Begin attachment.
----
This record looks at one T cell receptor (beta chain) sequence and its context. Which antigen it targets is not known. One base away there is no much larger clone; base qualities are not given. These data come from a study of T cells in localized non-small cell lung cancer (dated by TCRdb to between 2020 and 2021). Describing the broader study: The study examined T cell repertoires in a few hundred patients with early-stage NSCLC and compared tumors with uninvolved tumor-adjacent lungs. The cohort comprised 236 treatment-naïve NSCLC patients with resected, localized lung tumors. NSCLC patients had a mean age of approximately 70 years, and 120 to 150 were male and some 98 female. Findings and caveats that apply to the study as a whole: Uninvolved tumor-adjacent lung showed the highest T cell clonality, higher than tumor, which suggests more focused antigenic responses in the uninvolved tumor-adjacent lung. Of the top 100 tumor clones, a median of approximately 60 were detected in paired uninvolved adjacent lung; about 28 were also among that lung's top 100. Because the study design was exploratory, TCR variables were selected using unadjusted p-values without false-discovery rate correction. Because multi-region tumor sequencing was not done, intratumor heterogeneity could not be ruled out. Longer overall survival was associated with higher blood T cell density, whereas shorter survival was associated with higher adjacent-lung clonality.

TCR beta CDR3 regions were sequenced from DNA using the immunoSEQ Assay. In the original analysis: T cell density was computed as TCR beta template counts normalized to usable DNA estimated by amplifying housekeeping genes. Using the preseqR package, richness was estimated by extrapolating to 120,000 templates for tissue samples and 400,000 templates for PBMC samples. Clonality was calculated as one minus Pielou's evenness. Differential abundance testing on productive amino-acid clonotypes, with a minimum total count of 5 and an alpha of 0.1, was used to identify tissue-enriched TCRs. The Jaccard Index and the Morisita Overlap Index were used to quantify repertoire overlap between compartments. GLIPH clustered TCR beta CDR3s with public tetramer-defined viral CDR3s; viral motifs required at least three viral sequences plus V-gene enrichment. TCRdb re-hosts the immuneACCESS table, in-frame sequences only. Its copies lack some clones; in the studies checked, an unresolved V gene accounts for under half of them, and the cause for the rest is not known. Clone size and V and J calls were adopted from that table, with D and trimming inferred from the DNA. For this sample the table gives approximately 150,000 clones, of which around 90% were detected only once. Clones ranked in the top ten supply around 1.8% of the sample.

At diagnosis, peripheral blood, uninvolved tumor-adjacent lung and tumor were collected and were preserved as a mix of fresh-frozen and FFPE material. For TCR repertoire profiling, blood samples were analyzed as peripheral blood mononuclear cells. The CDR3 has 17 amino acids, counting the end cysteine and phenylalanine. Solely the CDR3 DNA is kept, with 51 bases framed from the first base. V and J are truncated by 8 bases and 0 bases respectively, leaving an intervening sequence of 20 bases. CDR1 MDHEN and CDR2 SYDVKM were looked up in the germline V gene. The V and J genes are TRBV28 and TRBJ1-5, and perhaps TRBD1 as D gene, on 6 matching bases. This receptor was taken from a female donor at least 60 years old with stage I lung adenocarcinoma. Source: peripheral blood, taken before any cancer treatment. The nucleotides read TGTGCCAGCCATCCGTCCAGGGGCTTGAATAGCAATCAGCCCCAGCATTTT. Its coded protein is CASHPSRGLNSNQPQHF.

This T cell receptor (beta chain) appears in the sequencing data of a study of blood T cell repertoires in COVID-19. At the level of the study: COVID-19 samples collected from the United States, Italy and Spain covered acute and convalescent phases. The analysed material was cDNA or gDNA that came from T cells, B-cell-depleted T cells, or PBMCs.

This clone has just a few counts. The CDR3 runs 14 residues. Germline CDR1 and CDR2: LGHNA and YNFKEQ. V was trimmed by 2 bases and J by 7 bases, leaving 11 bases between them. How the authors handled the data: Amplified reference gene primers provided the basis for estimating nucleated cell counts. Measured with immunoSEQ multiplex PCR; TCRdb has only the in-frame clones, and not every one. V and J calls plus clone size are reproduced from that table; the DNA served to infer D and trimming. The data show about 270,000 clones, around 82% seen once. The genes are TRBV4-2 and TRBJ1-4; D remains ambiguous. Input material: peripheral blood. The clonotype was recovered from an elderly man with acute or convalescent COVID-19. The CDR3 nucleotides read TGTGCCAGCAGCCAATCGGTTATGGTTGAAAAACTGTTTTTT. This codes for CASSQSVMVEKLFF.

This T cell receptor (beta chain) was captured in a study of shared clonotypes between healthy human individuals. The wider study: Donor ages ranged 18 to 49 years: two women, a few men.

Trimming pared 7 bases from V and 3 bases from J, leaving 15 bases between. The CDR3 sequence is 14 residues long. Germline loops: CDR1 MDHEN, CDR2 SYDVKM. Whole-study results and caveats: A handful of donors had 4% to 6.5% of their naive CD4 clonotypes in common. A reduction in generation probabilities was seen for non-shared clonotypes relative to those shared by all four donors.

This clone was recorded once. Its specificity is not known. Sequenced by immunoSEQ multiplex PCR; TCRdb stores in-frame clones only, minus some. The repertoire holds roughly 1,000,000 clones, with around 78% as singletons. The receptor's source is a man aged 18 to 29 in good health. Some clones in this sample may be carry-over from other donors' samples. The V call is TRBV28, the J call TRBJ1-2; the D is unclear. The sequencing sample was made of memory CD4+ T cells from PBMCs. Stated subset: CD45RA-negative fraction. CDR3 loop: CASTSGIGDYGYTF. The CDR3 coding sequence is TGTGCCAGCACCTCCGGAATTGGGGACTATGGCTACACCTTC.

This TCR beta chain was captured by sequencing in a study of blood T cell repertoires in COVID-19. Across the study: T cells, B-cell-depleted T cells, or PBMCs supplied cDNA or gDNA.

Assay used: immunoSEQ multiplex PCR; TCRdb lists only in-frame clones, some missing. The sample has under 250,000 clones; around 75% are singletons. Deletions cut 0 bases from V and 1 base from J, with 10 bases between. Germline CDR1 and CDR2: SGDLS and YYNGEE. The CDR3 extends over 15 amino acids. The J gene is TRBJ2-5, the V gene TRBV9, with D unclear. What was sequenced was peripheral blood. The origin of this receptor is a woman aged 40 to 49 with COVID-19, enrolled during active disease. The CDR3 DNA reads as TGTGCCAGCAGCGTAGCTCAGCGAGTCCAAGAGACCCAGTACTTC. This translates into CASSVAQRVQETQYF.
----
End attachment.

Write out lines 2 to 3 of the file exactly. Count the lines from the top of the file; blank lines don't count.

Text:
TCR beta CDR3 regions were sequenced from DNA using the immunoSEQ Assay. In the original analysis: T cell density was computed as TCR beta template counts normalized to usable DNA estimated by amplifying housekeeping genes. Using the preseqR package, richness was estimated by extrapolating to 120,000 templates for tissue samples and 400,000 templates for PBMC samples. Clonality was calculated as one minus Pielou's evenness. Differential abundance testing on productive amino-acid clonotypes, with a minimum total count of 5 and an alpha of 0.1, was used to identify tissue-enriched TCRs. The Jaccard Index and the Morisita Overlap Index were used to quantify repertoire overlap between compartments. GLIPH clustered TCR beta CDR3s with public tetramer-defined viral CDR3s; viral motifs required at least three viral sequences plus V-gene enrichment. TCRdb re-hosts the immuneACCESS table, in-frame sequences only. Its copies lack some clones; in the studies checked, an unresolved V gene accounts for under half of them, and the cause for the rest is not known. Clone size and V and J calls were adopted from that table, with D and trimming inferred from the DNA. For this sample the table gives approximately 150,000 clones, of which around 90% were detected only once. Clones ranked in the top ten supply around 1.8% of the sample.

At diagnosis, peripheral blood, uninvolved tumor-adjacent lung and tumor were collected and were preserved as a mix of fresh-frozen and FFPE material. For TCR repertoire profiling, blood samples were analyzed as peripheral blood mononuclear cells. The CDR3 has 17 amino acids, counting the end cysteine and phenylalanine. Solely the CDR3 DNA is kept, with 51 bases framed from the first base. V and J are truncated by 8 bases and 0 bases respectively, leaving an intervening sequence of 20 bases. CDR1 MDHEN and CDR2 SYDVKM were looked up in the germline V gene. The V and J genes are TRBV28 and TRBJ1-5, and perhaps TRBD1 as D gene, on 6 matching bases. This receptor was taken from a female donor at least 60 years old with stage I lung adenocarcinoma. Source: peripheral blood, taken before any cancer treatment. The nucleotides read TGTGCCAGCCATCCGTCCAGGGGCTTGAATAGCAATCAGCCCCAGCATTTT. Its coded protein is CASHPSRGLNSNQPQHF.